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Feb 28

(Letter) Lanxiang Vocational’s Mistaken Identity Traced

Written by guest on Sunday, February 28th, 2010 at 12:50 am
Filed under:-mini-posts, Analysis, News | Tags:, ,
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New York Times recently revealed two schools in China might the be the source of recent Google attack – Jiaotong University (known for its accomplishment in international computing contests) and Lanxiang Vocational School (known for its poor student accommodations, tacky infomercial).

While I have no problem with reports connecting eggheads at Jiaotong University hacking Google, it puzzled me how a 3rd rate voc tech for high school dropouts was implicated. So I decided to dig a little deeper.

Seem the source of Lanxiang Vocational’s mistaken identity can be traced to mistranslation of the school’s blog and local news about their graduates. Consider this passage from Washington Post:

“Lanxiang Vocational helped create what has become known as China’s “Great Firewall,” which filters Internet information in the country. According to the school’s Web site, it established a military department in 2006 to train “high quality technology officers.” Many of those students have gone on to form “the important technology backbone” of the People’s Liberation Army, the site said.”

It appears Washington Post quoted some very bad translation by China Digital Times blog.

CDT mistranslated the school’s blog praising it’s graduates earning specialist 2nd class “technical sergeant” enlistment as “technology officers”. Original language used was “technical” not “technology”, since the school offers no technology courses, only semi-skilled technical training.

CDT also cited a news report about 17 Lanxiang grads joining the military to support its claim of a “training program for future PLA technology officers”. What the news report actually said was >these 17 people were cooks and mechanics.

So, it seems, rather than reporting the likely scenario that Lanxiang Vocational was victim of cybercrime (their computers were hijacked to relay the attack), our media managed to twist this to implicate the Chinese government. As a minority citizen I have witness these twist of facts and half-truth contributing to America’s rising anti-Chinese hysteria, and I find it disheartening.


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16 Responses to “(Letter) Lanxiang Vocational’s Mistaken Identity Traced”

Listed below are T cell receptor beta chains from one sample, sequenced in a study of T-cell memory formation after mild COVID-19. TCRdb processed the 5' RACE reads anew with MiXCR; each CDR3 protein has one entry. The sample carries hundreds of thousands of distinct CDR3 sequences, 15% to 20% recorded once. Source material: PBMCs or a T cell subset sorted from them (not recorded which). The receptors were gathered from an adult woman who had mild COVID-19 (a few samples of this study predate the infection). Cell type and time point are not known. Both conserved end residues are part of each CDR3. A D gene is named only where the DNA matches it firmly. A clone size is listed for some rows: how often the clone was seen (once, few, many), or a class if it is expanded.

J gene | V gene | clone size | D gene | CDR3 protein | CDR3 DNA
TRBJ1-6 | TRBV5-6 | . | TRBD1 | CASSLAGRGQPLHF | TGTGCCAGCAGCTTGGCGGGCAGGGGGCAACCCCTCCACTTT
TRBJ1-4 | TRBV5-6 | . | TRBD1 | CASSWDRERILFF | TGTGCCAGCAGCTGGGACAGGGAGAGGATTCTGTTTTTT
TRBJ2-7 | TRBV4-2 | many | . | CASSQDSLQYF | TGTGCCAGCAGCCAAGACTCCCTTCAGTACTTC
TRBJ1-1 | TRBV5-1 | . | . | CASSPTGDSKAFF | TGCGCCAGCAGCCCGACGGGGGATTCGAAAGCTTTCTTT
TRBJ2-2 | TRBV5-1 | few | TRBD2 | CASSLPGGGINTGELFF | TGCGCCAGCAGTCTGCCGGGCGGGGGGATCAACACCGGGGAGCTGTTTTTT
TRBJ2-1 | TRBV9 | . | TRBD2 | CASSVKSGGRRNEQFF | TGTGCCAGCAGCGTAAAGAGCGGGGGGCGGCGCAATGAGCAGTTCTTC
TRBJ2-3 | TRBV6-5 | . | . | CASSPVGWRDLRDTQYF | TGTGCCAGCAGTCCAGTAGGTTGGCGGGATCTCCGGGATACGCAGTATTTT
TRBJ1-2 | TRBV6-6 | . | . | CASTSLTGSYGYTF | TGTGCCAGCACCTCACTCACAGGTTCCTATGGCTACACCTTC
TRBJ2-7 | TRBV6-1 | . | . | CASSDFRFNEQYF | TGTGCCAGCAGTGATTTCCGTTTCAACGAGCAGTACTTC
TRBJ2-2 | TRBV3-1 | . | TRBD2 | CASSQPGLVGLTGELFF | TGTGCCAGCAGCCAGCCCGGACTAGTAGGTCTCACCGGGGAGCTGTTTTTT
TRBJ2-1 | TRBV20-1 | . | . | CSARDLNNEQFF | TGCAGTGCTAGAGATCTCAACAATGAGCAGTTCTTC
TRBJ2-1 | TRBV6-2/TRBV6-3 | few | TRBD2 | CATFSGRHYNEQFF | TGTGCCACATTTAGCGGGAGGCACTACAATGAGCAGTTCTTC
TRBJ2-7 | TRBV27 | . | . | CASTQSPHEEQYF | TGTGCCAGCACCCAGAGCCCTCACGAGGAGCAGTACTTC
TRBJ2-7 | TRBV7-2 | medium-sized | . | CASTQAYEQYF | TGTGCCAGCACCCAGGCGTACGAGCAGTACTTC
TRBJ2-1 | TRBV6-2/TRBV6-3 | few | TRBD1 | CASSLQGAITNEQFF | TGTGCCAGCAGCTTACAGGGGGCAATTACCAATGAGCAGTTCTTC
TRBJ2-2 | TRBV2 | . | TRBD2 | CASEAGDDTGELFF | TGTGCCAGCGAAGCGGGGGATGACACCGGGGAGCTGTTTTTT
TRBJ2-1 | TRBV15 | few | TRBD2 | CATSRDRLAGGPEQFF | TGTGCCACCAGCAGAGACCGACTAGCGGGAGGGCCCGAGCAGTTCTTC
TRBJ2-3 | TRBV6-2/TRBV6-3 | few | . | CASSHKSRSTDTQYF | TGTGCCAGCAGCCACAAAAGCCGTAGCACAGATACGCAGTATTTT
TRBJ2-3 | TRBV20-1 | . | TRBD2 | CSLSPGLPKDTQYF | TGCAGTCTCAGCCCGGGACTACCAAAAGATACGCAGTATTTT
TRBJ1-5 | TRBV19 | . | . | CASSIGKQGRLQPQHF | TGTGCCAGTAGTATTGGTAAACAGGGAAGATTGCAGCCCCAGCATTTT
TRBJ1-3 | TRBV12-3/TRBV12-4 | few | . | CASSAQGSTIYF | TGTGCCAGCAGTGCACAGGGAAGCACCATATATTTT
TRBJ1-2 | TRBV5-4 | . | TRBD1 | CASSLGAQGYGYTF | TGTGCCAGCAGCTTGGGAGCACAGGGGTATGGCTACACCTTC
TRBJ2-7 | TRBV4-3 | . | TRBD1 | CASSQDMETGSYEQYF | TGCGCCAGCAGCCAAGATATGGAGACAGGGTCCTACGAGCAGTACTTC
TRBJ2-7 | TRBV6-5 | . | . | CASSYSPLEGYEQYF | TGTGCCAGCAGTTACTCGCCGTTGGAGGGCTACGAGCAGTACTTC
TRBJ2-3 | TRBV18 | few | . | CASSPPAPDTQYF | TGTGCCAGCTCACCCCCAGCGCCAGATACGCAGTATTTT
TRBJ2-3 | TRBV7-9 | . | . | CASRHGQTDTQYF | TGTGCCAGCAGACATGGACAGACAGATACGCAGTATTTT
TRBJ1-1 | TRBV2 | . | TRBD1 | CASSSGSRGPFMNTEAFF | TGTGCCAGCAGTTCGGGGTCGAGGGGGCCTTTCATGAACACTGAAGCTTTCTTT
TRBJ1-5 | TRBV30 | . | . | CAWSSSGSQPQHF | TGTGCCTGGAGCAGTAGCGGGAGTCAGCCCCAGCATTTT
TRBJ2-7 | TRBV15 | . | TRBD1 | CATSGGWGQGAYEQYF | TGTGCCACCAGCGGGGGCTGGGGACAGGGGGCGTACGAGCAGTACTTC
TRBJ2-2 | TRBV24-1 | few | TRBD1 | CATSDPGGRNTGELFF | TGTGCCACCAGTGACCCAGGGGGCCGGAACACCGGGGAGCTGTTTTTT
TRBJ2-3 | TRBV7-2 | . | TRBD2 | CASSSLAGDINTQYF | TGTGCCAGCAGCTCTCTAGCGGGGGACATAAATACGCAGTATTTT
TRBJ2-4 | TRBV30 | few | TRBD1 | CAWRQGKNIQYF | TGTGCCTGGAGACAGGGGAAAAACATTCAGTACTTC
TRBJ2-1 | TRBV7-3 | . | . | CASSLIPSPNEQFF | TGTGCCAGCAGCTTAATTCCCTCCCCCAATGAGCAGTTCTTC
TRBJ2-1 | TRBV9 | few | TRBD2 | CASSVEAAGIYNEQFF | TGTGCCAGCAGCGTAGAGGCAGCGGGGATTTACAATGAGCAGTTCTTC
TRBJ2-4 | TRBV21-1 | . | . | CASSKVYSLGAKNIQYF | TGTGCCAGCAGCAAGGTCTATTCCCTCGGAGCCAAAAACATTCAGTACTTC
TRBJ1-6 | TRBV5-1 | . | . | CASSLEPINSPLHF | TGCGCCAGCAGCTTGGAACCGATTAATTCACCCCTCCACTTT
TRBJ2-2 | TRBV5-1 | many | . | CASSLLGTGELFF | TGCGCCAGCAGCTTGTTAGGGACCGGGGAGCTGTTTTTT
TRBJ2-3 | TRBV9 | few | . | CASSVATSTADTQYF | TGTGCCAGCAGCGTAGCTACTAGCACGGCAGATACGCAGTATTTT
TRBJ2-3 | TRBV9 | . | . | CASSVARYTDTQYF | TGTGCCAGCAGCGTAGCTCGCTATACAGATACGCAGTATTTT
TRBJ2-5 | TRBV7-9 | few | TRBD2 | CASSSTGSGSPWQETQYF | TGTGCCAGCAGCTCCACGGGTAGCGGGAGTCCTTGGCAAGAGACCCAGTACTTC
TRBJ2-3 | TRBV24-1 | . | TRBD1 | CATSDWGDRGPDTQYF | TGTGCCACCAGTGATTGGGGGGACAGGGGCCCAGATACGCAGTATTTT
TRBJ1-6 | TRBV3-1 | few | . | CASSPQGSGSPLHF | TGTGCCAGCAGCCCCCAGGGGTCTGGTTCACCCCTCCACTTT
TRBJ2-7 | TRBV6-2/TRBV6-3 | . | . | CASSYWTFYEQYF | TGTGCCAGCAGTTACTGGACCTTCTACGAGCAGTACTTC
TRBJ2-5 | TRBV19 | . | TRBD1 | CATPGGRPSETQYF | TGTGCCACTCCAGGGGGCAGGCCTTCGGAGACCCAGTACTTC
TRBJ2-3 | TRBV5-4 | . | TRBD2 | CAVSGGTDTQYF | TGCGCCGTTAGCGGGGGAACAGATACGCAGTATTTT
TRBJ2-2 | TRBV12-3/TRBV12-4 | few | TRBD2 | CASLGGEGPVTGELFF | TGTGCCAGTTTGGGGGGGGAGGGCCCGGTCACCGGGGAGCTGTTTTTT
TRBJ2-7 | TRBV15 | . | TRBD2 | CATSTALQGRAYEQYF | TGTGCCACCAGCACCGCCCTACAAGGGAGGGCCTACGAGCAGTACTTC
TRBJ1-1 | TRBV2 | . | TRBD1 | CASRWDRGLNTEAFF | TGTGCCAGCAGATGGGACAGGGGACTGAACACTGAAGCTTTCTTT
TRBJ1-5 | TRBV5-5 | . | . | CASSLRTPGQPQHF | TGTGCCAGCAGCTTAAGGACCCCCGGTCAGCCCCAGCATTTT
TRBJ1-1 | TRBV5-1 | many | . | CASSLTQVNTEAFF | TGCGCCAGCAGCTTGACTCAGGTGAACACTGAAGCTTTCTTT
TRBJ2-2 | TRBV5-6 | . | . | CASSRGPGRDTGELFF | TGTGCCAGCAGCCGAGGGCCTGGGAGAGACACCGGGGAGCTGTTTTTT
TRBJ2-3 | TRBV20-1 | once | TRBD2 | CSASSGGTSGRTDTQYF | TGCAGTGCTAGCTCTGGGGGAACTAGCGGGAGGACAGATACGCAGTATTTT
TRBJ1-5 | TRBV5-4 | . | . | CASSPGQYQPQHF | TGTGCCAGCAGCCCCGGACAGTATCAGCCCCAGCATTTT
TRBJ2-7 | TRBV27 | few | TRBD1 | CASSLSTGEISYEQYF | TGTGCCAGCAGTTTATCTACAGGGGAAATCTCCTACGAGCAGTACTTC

1. Nimrod Says:

    This report on the hacking was one of the most ridiculous pieces of journalism I’ve seen and reveals the state of China reporting among the so-called cream-of-the-crop Western free media, which turns out to be no better than third-rate rumor-mongering bloggers from Tianya (a popular Chinese BBS), sometimes.

    While this mistake is obvious, other ones hiding in China reporting day in and day out are less so, and therein lies the danger of these rags. People should really stick to reporting what they well know and reading what they can well judge.

    What I’ve learned over the years was succinctly summed up by a Chinese netizen: believe less than you feel you should believe from foreign news — it is often false; and disbelieve less than you feel you should disbelieve from Chinese news — it is often true.

  2. r v Says:

    Western Journalism is rapidly surpassing cheap sensational tabloid journalism of 1990′s-2000′s into the mass media campaign of perjury of 2010′s.

    Abundance of freedom to lie without consequences.

    Freedom of speech has given rise to a new professional class of full time liars.

  3. Allen Says:

    Interesting post Charles. Thanks!

  4. S. K. Cheung Says:

    I’d certainly agree that this is an example of bad reporting by WP. No excuse for only getting it right on 1 of the 2 schools the article is implicating.

  5. ChineseInUK Says:

    S. K. Cheung Says:

    “I’d certainly agree that this is an example of bad reporting by WP. No excuse for only getting it right on 1 of the 2 schools the article is implicating.”

    Well, Cheung, the JiaoTong connection is not proven yet.